Southern Vietnamese Cuisine

Momma Dang is from the Northern highlands near Sapa but traveled to the warm South, like so many others, after the French left Vietnam in 1954.  

Almost 1 million people left during this mass exodus and migration to seek refuge from the threat of war and communist division between the North and South.

Food Evolution

Momma Dang talks often about many political, economical, and social struggles that came from this time period, but also shares an understanding of differences these cultural changes brought to their food and cuisine.  As a child growing up in the poor country side, flavors came from an uncomplicated yet balanced base of available meats, broth, rice, fish sauce, with simple spices like black pepper and salt.  Lucky for the South, the migration of people also meant they were bringing their recipes and style of Vietnamese cuisine to mold into the fresh, lite-flavors that were native to the lower half of the country.  The stews and noodle dishes of the North are now paired with an abundance of lettuce, fresh and lightly pickled vegetables creating an incredible hybrid version of itself.  

Southern Vietnam has the perfect climate to harvest tropical fruits, vegetables, and herbs; and their cuisine reflects that.  Southerners tend to like more flavor, big heat, lots of herbs and "bells and whistles" as Chef Thai says.    

Rambutan - A beautiful gem of tropical fruit is beneath the armored magenta shell.  Kinda tastes like lychee.

Rambutan - A beautiful gem of tropical fruit is beneath the armored magenta shell.  Kinda tastes like lychee.

Fishing is a way of life throughout Vietnam.  The South has some of the finest fish served countless ways.  Snails, prawns, squid, shrimp, crabs, clams, and mussels are grilled, fried, steamed, and stewed to perfection.  

Steamed Periwinkle Snails - A popular snack eaten throughout the day.

Steamed Periwinkle Snails - A popular snack eaten throughout the day.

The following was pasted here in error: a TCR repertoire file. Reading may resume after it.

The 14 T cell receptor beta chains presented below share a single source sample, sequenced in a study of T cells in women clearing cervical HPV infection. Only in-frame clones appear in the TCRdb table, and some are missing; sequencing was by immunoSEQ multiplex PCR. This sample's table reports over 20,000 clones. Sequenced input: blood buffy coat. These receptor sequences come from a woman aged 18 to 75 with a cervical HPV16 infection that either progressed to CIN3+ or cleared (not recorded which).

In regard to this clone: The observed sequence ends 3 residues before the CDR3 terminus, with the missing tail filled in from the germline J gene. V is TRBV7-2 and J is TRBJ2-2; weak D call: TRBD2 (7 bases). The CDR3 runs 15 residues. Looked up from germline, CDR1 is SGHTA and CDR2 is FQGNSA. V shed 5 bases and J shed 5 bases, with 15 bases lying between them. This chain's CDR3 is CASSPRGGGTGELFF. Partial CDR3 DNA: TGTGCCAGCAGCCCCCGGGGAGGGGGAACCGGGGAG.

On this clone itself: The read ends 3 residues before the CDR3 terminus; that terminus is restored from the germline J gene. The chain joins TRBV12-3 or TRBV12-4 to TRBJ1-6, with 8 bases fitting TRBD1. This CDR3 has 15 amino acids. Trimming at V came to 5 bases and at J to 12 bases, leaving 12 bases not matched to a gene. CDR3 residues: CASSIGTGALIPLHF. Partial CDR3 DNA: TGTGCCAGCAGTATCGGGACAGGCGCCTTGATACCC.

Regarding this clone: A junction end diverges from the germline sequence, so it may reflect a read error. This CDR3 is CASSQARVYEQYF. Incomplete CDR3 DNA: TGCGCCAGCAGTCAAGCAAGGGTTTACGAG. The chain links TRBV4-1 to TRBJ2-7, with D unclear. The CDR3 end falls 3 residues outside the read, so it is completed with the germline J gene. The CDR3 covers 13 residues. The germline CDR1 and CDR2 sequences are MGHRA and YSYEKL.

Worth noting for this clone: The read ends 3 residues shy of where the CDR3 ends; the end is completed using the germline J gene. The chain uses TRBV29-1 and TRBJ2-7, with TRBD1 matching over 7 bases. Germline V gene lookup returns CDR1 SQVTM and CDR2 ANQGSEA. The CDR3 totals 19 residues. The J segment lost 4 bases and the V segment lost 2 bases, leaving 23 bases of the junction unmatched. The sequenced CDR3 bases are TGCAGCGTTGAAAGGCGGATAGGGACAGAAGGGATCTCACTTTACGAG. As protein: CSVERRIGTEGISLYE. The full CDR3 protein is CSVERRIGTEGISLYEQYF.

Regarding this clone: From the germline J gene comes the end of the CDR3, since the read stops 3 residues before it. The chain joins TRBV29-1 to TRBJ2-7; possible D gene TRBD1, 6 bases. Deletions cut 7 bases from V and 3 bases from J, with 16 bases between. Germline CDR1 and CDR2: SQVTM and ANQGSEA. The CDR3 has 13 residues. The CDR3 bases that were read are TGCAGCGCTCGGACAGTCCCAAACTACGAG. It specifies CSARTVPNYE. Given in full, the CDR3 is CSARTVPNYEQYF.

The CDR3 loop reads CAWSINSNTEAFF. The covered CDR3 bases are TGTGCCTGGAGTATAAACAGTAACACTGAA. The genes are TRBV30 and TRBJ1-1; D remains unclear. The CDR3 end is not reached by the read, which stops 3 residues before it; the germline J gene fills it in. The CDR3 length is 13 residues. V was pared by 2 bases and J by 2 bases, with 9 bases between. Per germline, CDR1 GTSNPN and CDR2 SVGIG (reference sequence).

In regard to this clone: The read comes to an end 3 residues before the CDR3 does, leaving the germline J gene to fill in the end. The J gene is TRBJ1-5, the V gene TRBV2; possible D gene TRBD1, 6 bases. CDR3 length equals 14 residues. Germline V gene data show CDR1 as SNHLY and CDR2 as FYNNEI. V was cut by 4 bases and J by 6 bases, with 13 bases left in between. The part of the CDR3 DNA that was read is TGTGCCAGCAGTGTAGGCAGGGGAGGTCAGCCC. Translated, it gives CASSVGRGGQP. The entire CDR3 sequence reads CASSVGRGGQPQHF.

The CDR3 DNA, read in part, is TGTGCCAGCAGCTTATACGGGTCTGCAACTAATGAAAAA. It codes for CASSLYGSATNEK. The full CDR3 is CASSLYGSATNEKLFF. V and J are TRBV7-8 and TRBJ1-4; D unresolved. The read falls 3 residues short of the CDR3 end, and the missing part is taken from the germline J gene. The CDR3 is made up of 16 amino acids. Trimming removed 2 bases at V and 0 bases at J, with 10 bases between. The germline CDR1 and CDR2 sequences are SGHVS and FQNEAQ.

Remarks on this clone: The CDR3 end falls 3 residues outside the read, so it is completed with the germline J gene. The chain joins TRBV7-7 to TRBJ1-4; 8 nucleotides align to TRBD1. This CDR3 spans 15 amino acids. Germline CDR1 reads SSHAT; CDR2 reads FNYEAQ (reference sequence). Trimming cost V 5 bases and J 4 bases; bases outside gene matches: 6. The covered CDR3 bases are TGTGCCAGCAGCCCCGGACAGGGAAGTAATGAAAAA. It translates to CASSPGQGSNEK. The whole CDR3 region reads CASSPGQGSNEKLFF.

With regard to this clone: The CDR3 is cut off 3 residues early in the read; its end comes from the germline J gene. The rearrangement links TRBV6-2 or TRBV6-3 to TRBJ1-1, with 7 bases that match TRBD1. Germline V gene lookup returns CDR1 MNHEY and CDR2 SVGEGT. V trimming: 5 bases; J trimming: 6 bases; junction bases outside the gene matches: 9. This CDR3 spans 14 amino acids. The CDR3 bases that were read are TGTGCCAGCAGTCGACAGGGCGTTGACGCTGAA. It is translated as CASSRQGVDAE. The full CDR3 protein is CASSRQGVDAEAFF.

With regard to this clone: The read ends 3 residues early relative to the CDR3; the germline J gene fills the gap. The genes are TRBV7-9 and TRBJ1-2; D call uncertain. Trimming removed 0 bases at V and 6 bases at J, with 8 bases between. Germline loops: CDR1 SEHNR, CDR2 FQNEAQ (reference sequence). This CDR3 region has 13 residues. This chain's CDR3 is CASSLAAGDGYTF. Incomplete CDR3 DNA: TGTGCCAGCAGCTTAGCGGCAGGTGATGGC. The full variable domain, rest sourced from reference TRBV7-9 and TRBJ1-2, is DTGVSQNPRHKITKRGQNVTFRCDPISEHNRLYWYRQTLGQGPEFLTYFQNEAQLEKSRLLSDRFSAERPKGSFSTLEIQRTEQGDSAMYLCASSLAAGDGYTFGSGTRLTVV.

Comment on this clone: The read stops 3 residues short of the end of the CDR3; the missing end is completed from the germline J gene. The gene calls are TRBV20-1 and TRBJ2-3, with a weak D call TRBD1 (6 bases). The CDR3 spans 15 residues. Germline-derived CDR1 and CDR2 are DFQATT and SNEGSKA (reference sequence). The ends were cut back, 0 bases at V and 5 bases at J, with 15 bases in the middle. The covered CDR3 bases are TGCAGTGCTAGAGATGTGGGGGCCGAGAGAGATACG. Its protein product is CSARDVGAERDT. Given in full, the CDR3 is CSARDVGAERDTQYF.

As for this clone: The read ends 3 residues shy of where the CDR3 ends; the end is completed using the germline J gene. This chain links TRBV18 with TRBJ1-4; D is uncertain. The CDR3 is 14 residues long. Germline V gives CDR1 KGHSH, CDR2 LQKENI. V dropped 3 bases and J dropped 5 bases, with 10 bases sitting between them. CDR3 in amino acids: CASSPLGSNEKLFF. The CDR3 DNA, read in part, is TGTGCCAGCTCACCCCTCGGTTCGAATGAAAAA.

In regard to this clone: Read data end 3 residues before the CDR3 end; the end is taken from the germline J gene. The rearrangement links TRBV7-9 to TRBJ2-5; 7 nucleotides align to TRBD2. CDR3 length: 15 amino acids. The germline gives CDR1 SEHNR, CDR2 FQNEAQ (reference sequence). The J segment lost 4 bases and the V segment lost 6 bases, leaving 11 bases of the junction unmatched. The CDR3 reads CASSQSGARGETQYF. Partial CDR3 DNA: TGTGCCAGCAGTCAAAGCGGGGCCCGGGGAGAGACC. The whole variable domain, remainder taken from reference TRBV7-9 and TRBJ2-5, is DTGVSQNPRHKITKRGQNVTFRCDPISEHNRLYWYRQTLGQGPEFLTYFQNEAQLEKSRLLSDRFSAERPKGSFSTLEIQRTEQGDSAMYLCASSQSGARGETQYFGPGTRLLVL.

These little appetite stimulators will be found on the menu titled : món ăn choi (snacks for fun)

Razor Clams pulled from the China Sea (although the people of Vietnam call it the East Sea), toasted peanuts and scallion confit.

Razor Clams pulled from the China Sea (although the people of Vietnam call it the East Sea), toasted peanuts and scallion confit.

Northern Vietnamese Cuisine

The dishes and flavors in Vietnamese cuisine varies as you travel up and down the coast or inland of Vietnam.  

The farther North you travel, the colder the climate becomes and the flavors and ingredients indigenous to this region reflect that.  The growing season is shorter than it's southern neighbors where the sun shines more often throughout the year.  Due to the colder nature of this climate, spices and fresh vegetables are limited and the locals rely on preserving and stewing these ingredients to carry them through the year.  Because of this, flavors tend to be very simple, less bold and lack extremes in spice, bitterness, & salt. The ingredients speak for themselves and are used in respect to its seasonality.  

Phở is a good example of this.  This Vietnamese specialty was originated in the North where the preferred preparation includes a simple broth that is cooked with bones, a simple meat, and (banh pho) the specific flat rice noodle used in the dish. That's it people.  No sprouts or big heaping mound of herbs or chili that is enjoyed in the South.  Just a simple soul-soother on those cold days. 

Northern Style - Phở Gà (Chicken)

Northern Style - Phở Gà (Chicken)

We have been to Northern Vietnam when a chill is in the air and the rain came down hard!  We sought shelter in a stall that had just the remedy we needed.  The menu was filled with warm, savory dishes like Vietnamese rabbit-curry .  Here, rabbit is stewed until tender with subtle flavors of turmeric, coriander, cinnamon, and other ground spices.  

I'm not talking about an extensive curry repertoire like you would find in Indian or Thai cuisine.  Vietnamese curry is lite and much more mellow and reflects a certain "peasant-stlye" of eating.

Vietnamese Rabbit Curry - Hanoi, Vietnam (*a special note just in from Chef Thai : "Dee, make sure you add 'this is not my food'!  You would never find wilted herbs on my plate".

Vietnamese Rabbit Curry - Hanoi, Vietnam (*a special note just in from Chef Thai : "Dee, make sure you add 'this is not my food'!  You would never find wilted herbs on my plate".

 

We also had an amazing hot pot and a steaming bowl of clams in a beautiful-aromatic broth to sip on and warm you up from the inside out.

Steamed Clams in a warm broth with Vietnamese herbs - Hanoi, Vietnam

Steamed Clams in a warm broth with Vietnamese herbs - Hanoi, Vietnam